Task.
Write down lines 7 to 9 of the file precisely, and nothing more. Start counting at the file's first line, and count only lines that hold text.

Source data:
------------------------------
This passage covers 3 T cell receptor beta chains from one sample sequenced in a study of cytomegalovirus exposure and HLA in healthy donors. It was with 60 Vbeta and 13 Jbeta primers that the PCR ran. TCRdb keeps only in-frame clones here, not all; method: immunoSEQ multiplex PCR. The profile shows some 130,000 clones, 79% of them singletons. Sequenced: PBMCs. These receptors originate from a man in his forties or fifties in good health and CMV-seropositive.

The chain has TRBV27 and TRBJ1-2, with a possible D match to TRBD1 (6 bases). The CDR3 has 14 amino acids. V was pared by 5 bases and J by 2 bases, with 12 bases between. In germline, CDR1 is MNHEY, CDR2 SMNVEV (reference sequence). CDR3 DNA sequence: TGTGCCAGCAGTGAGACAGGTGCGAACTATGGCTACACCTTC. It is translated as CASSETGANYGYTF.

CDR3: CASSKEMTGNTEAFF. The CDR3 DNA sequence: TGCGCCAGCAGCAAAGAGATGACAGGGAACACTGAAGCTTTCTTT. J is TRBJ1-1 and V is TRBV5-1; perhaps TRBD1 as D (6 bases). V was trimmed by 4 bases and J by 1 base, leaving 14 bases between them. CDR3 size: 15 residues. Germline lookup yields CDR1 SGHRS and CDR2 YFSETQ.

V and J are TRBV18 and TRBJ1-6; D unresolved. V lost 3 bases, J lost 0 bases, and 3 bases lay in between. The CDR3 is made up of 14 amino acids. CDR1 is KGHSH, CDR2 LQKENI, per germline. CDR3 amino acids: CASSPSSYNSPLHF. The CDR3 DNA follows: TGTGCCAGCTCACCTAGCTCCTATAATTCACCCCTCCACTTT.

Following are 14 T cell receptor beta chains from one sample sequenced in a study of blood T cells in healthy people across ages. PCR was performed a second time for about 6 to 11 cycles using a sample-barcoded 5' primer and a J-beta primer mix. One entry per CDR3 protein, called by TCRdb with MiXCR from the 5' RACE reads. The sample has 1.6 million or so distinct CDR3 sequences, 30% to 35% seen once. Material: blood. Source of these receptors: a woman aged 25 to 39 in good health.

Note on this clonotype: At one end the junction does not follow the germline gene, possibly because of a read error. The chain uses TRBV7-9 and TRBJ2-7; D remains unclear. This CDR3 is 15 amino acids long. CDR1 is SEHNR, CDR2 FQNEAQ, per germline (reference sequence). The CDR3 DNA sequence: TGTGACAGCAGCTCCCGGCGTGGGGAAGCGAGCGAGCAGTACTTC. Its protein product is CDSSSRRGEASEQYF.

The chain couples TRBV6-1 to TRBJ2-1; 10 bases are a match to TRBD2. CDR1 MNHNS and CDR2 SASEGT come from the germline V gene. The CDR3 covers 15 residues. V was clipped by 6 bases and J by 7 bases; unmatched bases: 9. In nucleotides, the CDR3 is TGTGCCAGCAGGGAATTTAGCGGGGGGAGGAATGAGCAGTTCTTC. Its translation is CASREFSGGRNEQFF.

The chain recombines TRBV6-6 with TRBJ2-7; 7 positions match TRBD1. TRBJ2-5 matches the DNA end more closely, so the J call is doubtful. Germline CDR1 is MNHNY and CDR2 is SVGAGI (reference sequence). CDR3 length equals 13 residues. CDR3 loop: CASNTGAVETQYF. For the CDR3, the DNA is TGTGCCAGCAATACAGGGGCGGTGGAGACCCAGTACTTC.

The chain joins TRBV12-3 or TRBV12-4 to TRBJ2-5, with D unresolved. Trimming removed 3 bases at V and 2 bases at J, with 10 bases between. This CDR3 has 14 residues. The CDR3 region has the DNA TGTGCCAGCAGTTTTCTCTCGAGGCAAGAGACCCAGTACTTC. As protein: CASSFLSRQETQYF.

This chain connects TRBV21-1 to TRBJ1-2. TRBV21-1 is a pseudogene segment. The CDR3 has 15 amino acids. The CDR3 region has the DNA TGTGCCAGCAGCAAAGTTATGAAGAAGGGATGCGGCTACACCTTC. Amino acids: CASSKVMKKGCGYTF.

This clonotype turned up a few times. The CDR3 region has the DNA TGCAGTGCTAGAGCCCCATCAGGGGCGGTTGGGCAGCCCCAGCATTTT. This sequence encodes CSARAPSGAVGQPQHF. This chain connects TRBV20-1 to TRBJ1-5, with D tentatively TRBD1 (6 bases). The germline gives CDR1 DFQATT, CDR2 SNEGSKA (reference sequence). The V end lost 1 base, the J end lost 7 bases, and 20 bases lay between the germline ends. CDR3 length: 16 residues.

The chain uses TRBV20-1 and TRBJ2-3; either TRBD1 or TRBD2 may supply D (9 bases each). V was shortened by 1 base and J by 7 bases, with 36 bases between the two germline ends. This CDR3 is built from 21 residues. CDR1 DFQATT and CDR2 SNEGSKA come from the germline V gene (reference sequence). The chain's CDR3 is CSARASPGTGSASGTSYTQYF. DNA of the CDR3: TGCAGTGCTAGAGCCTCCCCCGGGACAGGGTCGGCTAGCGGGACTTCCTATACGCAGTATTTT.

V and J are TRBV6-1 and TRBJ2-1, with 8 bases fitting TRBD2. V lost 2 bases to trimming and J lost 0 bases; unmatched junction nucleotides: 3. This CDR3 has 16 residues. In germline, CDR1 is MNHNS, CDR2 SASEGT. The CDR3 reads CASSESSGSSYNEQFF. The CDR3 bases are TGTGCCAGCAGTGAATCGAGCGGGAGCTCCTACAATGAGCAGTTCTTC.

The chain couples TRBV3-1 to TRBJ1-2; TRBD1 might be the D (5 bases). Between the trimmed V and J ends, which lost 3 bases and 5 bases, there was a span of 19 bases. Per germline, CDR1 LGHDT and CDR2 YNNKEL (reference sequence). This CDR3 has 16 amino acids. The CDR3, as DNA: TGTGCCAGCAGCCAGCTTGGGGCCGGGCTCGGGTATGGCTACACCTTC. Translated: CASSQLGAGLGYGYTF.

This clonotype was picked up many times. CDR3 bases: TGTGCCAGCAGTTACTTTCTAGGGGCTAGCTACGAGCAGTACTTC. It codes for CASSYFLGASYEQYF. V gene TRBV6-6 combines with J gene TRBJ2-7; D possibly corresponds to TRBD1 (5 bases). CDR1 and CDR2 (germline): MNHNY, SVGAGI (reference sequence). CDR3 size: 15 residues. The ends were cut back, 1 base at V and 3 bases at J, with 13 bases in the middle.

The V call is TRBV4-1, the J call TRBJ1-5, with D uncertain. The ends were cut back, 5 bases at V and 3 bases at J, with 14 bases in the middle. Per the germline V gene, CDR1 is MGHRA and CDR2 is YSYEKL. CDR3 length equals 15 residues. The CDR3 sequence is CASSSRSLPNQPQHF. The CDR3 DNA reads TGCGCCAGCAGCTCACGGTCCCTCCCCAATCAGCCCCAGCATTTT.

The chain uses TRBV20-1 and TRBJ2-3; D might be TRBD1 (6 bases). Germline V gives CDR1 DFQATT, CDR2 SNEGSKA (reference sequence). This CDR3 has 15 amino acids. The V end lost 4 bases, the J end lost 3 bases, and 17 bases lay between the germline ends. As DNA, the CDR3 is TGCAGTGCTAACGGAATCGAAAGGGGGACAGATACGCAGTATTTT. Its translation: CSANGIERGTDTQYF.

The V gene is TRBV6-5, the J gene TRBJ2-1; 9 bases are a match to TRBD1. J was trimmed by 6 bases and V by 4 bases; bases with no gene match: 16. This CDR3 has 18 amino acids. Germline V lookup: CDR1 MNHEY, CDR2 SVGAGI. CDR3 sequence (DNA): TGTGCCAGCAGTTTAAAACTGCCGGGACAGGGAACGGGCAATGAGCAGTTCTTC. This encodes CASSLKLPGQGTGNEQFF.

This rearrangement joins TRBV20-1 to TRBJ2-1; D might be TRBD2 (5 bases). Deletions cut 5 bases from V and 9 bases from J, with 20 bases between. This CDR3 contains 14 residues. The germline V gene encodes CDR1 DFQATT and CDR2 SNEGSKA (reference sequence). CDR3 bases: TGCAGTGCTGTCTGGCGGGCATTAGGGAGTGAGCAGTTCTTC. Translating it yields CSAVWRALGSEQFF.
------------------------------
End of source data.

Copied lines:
The chain couples TRBV6-1 to TRBJ2-1; 10 bases are a match to TRBD2. CDR1 MNHNS and CDR2 SASEGT come from the germline V gene. The CDR3 covers 15 residues. V was clipped by 6 bases and J by 7 bases; unmatched bases: 9. In nucleotides, the CDR3 is TGTGCCAGCAGGGAATTTAGCGGGGGGAGGAATGAGCAGTTCTTC. Its translation is CASREFSGGRNEQFF.

The chain recombines TRBV6-6 with TRBJ2-7; 7 positions match TRBD1. TRBJ2-5 matches the DNA end more closely, so the J call is doubtful. Germline CDR1 is MNHNY and CDR2 is SVGAGI (reference sequence). CDR3 length equals 13 residues. CDR3 loop: CASNTGAVETQYF. For the CDR3, the DNA is TGTGCCAGCAATACAGGGGCGGTGGAGACCCAGTACTTC.

The chain joins TRBV12-3 or TRBV12-4 to TRBJ2-5, with D unresolved. Trimming removed 3 bases at V and 2 bases at J, with 10 bases between. This CDR3 has 14 residues. The CDR3 region has the DNA TGTGCCAGCAGTTTTCTCTCGAGGCAAGAGACCCAGTACTTC. As protein: CASSFLSRQETQYF.